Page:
>This attitude is the basic error: The obvious shortcommings are always
    >answered with "go away"... "Use another language", etc.
    >
    >And (obviously too) not even the shadow of an argumentation.


    Ultimately, though, that's the way things are. Ultimately, you realize
    that the thing is not going to change and so you either adapt yourself
    to it, or look elsewhere.

    Note that "the thing" in question here is the attitude(s) in this
    newsgroup. I am not talking about the C programming language (something
    we almost never discuss here either).

    Think of this ng as like a church. Church people have very rigid
    (generally 13th century [*]) views on things. They ain't gonna change.

    [*] If you're lucky. 13th century for Christians. 8th century for,
    e.g., Muslims.
    Kenny McCormack, Nov 14, 2007
    #11
  12. Paul Hsieh Guest

    On Nov 14, 1:06 pm, jacob navia <> wrote:
    > Paul Hsieh wrote:
    > > On Nov 14, 9:03 am, wrote:
    > >> Hi all,

    >
    > >> I found an interesting article here:-http://en.wikipedia.org/wiki/Criticism_of_the_C_programming_language

    >
    > >> well what do you guys think of this article....???

    >
    > > This article barely touches upon the poorly design library, esp. the
    > > lack of re-entrancy and no-aliasing issue, or the conflict created
    > > with C++ with the complex numbers introduced in C99. There is no
    > > mention of the fact that this supposedly "portable" language is most
    > > often used in non-portable custom implementations. For example, C is
    > > heavily used for dynamically loaded device drivers -- but the dynamic
    > > loading part is always platform dependent.

    >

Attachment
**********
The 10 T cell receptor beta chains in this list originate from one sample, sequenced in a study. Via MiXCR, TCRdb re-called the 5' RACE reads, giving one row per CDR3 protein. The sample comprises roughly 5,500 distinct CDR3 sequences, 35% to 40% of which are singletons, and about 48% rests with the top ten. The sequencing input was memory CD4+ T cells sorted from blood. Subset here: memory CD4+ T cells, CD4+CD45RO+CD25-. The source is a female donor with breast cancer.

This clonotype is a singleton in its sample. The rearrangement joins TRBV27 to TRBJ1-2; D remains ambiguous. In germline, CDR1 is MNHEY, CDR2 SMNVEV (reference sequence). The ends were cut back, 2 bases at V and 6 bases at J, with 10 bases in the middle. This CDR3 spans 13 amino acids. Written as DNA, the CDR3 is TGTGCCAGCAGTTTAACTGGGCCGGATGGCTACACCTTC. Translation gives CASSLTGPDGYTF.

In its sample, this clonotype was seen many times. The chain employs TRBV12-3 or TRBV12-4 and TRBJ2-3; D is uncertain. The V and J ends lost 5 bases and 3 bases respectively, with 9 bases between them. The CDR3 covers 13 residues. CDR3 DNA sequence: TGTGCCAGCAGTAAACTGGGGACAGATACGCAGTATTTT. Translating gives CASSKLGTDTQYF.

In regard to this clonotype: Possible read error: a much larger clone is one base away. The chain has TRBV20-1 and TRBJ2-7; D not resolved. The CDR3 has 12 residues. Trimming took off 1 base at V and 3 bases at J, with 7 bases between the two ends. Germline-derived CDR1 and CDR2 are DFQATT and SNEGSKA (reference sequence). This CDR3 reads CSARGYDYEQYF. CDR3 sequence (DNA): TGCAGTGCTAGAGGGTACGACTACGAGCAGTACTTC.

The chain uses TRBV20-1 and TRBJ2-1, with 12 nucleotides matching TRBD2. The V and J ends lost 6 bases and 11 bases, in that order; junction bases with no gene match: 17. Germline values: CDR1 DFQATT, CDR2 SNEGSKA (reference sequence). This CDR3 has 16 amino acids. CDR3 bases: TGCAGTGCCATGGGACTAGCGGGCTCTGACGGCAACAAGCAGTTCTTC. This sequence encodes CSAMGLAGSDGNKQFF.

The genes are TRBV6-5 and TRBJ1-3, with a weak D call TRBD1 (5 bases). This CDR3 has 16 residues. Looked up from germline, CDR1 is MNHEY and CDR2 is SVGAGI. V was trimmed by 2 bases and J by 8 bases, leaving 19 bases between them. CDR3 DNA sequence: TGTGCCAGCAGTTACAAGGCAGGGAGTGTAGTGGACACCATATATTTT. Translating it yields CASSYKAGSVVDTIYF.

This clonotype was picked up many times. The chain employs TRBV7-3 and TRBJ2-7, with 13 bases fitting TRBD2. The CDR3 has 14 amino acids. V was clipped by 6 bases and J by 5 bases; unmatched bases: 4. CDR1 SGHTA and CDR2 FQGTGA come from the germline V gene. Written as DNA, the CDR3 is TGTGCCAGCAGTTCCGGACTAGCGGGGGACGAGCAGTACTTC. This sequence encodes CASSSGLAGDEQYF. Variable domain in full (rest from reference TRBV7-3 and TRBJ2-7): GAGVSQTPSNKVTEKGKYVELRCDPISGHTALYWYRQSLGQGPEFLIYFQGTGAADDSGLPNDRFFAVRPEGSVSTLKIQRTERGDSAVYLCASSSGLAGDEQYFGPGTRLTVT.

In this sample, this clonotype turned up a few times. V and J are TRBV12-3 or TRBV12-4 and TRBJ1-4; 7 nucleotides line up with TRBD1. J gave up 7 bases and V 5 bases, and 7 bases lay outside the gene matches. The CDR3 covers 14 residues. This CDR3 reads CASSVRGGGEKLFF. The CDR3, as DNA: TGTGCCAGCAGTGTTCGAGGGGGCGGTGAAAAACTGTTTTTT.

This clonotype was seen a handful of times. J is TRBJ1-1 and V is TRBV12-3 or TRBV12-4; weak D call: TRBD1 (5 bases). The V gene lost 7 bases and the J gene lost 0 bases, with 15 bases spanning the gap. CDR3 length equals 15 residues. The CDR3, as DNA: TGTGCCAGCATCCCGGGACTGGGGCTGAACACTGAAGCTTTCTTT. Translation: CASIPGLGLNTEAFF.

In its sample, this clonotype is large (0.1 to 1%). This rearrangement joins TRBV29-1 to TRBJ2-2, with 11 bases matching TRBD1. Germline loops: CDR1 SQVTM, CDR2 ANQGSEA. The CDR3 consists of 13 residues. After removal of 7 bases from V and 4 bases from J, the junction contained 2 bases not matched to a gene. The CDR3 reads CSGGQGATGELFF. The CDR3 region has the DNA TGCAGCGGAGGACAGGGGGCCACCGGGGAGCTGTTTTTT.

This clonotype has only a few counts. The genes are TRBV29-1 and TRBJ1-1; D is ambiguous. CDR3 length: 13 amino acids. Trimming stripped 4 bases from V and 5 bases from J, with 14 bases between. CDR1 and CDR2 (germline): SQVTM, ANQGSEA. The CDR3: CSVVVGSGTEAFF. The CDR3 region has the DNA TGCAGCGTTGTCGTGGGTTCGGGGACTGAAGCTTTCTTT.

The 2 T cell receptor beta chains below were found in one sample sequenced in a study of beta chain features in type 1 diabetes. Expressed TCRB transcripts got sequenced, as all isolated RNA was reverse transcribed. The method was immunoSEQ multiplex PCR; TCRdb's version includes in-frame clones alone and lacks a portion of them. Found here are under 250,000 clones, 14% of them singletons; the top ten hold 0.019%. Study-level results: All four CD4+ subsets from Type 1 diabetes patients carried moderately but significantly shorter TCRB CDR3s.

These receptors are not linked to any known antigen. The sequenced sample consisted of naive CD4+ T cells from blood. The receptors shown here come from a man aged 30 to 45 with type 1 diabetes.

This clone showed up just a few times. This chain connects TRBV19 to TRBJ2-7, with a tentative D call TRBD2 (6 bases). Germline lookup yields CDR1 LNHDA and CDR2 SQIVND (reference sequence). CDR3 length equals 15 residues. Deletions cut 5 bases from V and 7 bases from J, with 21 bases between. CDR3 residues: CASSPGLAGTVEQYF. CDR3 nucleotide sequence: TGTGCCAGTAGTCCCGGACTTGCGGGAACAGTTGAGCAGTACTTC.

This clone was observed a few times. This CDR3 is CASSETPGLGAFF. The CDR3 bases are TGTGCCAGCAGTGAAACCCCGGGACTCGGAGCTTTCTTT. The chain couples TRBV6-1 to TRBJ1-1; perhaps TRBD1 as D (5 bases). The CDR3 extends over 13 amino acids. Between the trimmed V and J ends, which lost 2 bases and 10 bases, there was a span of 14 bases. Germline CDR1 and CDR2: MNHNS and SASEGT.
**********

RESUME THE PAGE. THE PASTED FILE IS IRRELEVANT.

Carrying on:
> >> Is it constructive criticism that needs to be appreciated always...???

    >
    > > Well clearly as there is no further forward development of the C
    > > language, this is mostly just a lot of hot air. But it can serve as
    > > a useful platform for other language designers to know what *NOT* to
    > > do.

    >
    > Not everybody agrees that C is dead and there is no further
    > development.


    I have followed some number of your posts, and it seems to me that you
    might be heading more towards where Walter Bright is going with his "D
    language". It seems, like him, you want to make the language better
    by virtue of semantic and syntactical changes, with true language
    function augmentation.

    My angle is different. There is a reasonable language hiding
    somewhere in there, but it needs to be fixed. What I want to do is
    plug all the stupid holes (start defining things that are currently
    undefined), create a fully functional modification of the C library
    that is fully re-entrant, have mandated runtime debugging assistance
    and vastly expanded functionality for the heap, expose standard
    functionality available on most modern CPUs (and which is otherwise
    emulatable), redesign the file-IO for generic I/O (so that "FILE as
    memory" emulation or sockets can happen fully at the library level)
    and implement "one shot continuations" style coroutines into the
    language. And fix glaring stupidities like ftell() and fseek() using
    long as the file pointer offset.

    In other words I just want to make the language to be a whole hell of
    a lot better at doing what it already does today, and start making it
    less suck at what it sucks at today. Most of what I want can be
    solved with a better library alone.

    But people are just satisfied with C for some reason. In the years of
    posting here I have barely had any support for my point of view. It
    kind of disturbs me that nobody cares about any of these issues. So
    its not like any of this would ever make it into a proposal which
    would be considered by the ANSI C committee. As they say and have
    demonstrated themselves, they are concerned with putting a rubber
    stamp on standard practice (totally ignoring the chicken and egg
    problem inherent with this), and only venturing to do new things if
    endorsed by some bizarre lobby that has absolutely no significant user
    support (like MS's safe string stuff.)

    > You are in good company however.